Join Christian Beauclair from Microsoft Canada, along with Colin Melia from DreamDigital, for an evening about Windows Phone 7 in the flesh.  That’s right, they’ll be there in person, oh and so will a real developer device!

    You absolutely must be registered to attend: Register for this event.

    Friday, September 10th

    Windows Phone 7 Deployment clinic.
    At the Microsoft Montreal office (2000 Ave McGill College, Suite 450, Montreal)

    This second event is targeted at developers who used the phone emulator and wants to test their app on a real device.  This will take place on Sept 10. You need to contact Christian Beauclair to reserve a spot:


    LinkedIn Windows Phone Canada group

    Oh, and if you’re a member of LinkedIn, you should join the Windows Phone Canada group. It’ll have links to the latest Windows Phone articles, host discussions about all aspects of Windows Phone development, from coming up with ideas for apps to writing them to selling them in Marketplace. You’ll also get to network with Windows Phone developers across Canada.


    [via Canadian Developer Connection]

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  • Silverlight how-to: Inherit from an Implicit Style

    Silverlight 4Since Silverlight 4 you can use Implicit Styles:

    Basically it is just a style defined in resource without a key. As you don’t have a key you may wonder how you could inherit (BasedOn) from an implicit style?

    Surprisingly lots of people are not aware of this, so here is how you can inherit from an implicit style:


    1. Add a key to your implicit style (so it won’t be implicit anymore… but wait)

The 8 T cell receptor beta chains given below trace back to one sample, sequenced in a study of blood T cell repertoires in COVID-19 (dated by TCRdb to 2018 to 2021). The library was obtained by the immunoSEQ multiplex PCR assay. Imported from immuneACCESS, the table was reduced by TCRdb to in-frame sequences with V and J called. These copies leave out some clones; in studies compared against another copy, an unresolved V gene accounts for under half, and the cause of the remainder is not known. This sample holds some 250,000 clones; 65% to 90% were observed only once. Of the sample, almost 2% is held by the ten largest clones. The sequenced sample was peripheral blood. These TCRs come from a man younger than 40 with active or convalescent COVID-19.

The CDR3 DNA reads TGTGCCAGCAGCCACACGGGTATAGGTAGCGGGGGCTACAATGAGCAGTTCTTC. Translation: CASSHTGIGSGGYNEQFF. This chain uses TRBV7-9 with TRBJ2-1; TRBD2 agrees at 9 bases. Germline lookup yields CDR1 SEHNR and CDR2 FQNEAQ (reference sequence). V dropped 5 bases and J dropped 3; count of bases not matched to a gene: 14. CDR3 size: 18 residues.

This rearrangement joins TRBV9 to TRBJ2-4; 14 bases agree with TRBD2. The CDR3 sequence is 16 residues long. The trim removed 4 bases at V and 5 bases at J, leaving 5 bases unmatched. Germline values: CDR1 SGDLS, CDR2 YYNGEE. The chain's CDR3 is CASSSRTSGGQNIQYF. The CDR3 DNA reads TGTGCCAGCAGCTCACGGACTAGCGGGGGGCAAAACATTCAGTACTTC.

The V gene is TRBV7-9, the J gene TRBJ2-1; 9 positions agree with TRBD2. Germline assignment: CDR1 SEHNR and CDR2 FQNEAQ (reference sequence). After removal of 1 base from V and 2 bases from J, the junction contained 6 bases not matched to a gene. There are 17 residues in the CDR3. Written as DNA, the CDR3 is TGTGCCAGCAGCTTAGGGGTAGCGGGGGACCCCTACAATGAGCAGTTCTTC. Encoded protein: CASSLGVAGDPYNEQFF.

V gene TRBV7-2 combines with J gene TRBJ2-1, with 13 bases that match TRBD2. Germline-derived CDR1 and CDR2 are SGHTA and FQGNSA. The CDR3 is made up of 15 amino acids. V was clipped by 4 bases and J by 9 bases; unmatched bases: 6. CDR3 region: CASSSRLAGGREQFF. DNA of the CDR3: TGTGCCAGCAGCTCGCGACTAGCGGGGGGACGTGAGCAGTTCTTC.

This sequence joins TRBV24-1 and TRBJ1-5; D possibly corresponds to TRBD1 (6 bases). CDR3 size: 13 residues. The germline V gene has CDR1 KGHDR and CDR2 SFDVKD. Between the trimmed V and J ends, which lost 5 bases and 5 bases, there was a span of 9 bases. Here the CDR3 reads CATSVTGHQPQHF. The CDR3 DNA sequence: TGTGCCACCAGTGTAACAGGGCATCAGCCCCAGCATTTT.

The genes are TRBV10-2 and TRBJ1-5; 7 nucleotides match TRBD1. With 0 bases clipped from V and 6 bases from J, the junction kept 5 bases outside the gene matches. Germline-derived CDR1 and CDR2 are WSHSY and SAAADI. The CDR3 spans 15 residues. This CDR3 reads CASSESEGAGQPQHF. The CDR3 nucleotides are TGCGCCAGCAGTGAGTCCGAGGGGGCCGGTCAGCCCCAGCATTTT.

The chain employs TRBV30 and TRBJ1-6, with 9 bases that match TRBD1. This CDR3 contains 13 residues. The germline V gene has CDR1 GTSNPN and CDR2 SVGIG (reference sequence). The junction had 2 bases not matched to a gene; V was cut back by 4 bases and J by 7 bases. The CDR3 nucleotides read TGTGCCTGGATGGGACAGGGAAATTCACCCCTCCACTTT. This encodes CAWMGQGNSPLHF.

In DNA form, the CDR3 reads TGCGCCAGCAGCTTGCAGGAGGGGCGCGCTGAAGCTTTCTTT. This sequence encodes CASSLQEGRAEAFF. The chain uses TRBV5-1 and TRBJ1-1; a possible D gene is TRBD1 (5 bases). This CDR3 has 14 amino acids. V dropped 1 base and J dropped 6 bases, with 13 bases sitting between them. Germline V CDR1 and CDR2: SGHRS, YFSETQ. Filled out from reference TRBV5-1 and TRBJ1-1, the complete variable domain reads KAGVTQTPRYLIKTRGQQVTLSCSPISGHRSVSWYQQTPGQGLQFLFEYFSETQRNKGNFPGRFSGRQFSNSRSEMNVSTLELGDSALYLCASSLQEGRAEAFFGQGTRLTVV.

Microsoft use this technique in the Silverlight Toolkit, and their naming convention is DefaultXXXStyle.

    So for a Button you would create DefaultButtonStyle like this sample:

    <Style TargetType="Button" x:Key="DefaultButtonStyle">
        <Setter Property="Background" Value="BlueViolet"/>
        <Setter Property="Foreground" Value="White"/>
        <Setter Property="FontFamily" Value="Verdana"/>
        <Setter Property="FontSize" Value="11"/>
        <Setter Property="FontWeight" Value="SemiBold"/>

    2. Create a new Implicit Style based on this style:

    <Style TargetType="Button" BasedOn="{StaticResource DefaultButtonStyle}" />

    Now all your button will take DefaultButtonStyle as their implicit style.


    3. The beauty is you can now create other Styles also based on DefaultButtonStyle, which make your new Styles inherit from the “Implicit Style”!

    <Style TargetType="Button" x:Key="BigButtonStyle" BasedOn="{StaticResource DefaultButtonStyle}">
        <Setter Property="FontFamily" Value="Arial Black"/>
        <Setter Property="FontSize" Value="32"/>


    <Style TargetType="Button" x:Key="BigRedButtonStyle" BasedOn="{StaticResource BigButtonStyle}">
        <Setter Property="Foreground" Value="Red"/>


    Which gives me this Styles hierarchy:

    Silverlight inheriting from implicit style